"Green" articles pop up everywhere! Some are practical, while others are political.
They cover everything from how to conserve resources to how to be more "earth friendly." The launch of this latest flurry of environmental emphasis in the U.S. press seemed to coincide with the release of a major film documentary proclaiming the theory of global warming.
April 22 was the annual Earth Day celebration in the United States. The holiday was created by 1960s American legislation. On Earth Day an insert in my local newspaper, produced by USA Weekend, outlined a collection of tips to make a home more eco-friendly. Articles suggested ideas for recycling materials, planting organically, saving water and replacing less energy efficient appliances.
Although the packaging is recent, the practical ideas behind conservation are not. In the era of American history known as the Great Depression, a massive stock market slide in the fall of 1929 precipitated nearly a decade of poverty and penny pinching for average citizens. My grandparents lived through this era, and the practicalities they learned as children stayed with them throughout their lives.
They grew a half-acre garden in their backyard to produce the bulk of their vegetable and fruit needs for the year—the epitome of eating locally. Grandma canned and froze her fruit and vegetables, raised chickens and used chicken manure to fertilize the next year's garden.
Grandpa didn't waste anything and would turn off the hose if one of the grandkids decided to play too long in the sprinkler. They built most of their home and outbuildings themselves and reused scraps of metal and wood whenever they served the purpose. My grandparents primarily used renewable resources such as trees, which grow back.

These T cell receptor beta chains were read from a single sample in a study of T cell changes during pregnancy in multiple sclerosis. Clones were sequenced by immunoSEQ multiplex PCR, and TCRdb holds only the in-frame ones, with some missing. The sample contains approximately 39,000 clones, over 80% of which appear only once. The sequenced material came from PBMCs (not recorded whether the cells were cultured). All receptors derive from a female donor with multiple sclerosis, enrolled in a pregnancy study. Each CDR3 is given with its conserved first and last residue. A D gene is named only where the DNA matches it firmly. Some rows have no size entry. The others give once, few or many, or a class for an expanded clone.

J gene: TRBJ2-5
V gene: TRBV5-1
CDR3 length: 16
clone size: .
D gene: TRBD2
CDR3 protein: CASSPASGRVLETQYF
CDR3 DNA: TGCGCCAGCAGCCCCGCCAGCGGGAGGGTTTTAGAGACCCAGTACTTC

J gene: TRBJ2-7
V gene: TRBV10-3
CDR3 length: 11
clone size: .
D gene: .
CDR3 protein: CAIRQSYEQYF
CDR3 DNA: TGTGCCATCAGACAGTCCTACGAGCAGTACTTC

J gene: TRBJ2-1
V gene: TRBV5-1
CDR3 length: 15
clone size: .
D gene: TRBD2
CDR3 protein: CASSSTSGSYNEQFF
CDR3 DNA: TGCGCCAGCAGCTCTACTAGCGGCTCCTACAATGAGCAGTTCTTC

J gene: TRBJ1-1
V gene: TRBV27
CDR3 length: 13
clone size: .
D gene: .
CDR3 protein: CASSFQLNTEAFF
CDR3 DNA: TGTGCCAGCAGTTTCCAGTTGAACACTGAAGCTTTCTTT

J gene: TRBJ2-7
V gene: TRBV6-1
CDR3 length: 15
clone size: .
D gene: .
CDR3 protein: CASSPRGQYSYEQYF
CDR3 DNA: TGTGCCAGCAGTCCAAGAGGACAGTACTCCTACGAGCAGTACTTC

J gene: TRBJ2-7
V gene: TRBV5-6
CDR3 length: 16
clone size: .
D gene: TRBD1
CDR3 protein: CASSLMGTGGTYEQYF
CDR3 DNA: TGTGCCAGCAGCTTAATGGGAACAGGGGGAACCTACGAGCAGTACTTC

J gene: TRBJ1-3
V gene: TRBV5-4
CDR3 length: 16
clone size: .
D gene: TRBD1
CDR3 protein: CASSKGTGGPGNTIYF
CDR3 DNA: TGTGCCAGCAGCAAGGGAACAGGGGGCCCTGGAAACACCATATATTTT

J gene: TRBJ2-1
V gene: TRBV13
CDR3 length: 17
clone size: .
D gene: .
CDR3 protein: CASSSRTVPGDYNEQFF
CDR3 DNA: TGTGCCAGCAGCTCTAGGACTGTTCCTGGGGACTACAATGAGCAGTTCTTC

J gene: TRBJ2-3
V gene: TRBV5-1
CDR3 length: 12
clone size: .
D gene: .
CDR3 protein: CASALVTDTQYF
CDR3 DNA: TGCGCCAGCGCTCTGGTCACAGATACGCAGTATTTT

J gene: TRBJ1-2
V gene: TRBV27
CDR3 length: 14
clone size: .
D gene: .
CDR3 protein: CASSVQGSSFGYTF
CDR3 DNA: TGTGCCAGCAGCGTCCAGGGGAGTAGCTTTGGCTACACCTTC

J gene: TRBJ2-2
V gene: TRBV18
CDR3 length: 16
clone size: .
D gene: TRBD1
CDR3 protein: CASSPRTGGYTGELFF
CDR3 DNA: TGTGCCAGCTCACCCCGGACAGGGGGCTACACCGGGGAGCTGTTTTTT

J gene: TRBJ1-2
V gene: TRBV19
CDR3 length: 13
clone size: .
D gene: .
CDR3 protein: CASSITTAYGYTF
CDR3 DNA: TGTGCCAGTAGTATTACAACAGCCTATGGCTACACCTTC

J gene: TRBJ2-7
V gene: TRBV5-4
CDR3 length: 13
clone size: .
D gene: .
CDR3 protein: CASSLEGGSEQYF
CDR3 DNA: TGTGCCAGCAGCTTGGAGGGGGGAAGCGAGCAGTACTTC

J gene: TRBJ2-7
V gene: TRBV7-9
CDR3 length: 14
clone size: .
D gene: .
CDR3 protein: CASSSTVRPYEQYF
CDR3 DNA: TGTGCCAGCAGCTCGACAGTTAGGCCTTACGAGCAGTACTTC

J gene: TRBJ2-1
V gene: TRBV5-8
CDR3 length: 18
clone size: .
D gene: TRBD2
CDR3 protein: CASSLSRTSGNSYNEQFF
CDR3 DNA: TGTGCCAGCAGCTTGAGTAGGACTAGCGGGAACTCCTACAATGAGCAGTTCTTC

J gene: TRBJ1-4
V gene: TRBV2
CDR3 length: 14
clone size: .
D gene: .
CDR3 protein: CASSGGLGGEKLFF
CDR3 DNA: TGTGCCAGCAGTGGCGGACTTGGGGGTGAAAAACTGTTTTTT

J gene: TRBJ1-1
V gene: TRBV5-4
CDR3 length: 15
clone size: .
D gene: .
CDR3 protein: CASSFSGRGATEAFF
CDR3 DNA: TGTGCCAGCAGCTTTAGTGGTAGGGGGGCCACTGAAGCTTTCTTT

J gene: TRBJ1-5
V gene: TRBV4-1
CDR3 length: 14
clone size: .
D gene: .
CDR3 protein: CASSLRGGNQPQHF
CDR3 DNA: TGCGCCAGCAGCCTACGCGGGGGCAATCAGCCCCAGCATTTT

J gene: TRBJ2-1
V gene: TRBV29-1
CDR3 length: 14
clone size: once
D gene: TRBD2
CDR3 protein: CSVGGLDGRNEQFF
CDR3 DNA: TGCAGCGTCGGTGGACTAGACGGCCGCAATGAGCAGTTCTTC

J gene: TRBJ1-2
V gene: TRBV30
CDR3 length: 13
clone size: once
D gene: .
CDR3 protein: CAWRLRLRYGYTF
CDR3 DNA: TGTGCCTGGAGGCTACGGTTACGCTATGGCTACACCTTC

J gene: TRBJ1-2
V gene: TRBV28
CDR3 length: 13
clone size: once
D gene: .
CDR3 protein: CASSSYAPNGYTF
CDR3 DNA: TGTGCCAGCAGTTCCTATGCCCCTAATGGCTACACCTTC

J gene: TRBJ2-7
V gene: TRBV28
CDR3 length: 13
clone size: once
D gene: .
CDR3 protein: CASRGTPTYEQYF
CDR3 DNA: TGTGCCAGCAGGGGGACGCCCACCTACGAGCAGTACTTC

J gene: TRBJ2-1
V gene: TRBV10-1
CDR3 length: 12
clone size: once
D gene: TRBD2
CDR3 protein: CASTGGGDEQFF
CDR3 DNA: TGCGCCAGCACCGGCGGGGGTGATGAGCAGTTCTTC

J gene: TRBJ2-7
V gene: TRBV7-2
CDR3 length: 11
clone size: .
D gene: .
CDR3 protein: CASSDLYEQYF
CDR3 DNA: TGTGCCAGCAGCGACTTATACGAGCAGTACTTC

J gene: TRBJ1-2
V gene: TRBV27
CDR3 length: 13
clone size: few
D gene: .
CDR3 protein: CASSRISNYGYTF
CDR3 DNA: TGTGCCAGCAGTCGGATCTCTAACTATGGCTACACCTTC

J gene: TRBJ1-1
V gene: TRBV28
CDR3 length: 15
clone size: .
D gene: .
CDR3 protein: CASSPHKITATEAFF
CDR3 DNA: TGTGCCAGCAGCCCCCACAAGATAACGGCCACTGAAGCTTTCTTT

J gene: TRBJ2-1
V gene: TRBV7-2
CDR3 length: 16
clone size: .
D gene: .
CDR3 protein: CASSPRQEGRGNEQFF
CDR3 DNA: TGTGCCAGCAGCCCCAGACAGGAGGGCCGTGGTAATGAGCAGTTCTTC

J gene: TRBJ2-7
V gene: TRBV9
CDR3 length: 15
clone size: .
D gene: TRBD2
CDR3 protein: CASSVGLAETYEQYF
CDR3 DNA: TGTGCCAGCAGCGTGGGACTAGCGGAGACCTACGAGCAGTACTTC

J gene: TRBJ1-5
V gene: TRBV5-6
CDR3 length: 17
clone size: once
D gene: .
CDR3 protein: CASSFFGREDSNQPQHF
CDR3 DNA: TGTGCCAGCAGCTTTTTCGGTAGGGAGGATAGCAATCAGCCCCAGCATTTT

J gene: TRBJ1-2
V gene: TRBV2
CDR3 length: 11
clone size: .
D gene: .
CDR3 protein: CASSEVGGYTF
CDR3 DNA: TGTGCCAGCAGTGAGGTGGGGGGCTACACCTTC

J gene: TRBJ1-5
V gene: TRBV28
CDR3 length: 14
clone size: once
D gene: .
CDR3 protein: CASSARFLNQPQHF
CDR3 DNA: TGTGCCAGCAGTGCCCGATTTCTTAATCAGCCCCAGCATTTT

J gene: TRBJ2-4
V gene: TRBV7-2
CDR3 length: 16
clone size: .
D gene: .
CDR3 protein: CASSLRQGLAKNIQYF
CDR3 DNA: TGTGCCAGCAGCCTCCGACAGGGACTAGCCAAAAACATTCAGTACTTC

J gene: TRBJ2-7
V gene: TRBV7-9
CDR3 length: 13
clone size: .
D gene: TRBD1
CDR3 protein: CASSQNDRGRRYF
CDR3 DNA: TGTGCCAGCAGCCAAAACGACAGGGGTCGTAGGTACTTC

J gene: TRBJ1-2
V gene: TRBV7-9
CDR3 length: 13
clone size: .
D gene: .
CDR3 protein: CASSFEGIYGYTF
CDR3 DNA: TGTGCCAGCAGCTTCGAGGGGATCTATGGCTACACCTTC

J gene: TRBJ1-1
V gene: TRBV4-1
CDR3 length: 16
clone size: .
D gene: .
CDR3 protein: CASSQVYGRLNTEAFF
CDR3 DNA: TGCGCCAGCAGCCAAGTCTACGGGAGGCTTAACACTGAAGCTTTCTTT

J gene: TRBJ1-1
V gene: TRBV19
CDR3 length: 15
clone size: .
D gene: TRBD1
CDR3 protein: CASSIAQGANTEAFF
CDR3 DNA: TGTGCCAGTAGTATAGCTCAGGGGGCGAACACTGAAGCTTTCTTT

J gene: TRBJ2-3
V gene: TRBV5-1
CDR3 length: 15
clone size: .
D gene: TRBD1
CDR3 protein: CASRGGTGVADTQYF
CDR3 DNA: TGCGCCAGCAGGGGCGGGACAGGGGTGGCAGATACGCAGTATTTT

My grandparents were being "green," but they didn't call it that then. They called it "common sense." Living within your means, conserving your resources and taking advantage of nutritious whole foods God created to be eaten from the land was the sensible thing to do. Their generation faced hard times and needed to be self-sufficient.
Common sense and practicality will outlive political movements and trendy packaging of any color, including "green."
God instructed humankind, through Adam and Eve, to tend and keep the earth and to have dominion over all the creation (see Genesis 2:15; 1:28). But there is a definite line between common sense conservation and extreme environmentalism.
Extremism tends to venerate the creation above the Creator. This breaks the first of the Ten Commandments: Have no other gods before the true God (see Exodus 20:3).
Ultimately the creation belongs to God, and He will use it or dispose of it as He wishes. To learn more about that, read "Superdisasters: Growing Weather Danger."
Quite amazingly, in the course of future events the earth itself will be recycled by incineration to make way for a new earth of far greater quality and splendor. Our task now is to tend and keep the earth and care for others in anticipation of the return of Jesus Christ and the ultimate renewal of the planet. VT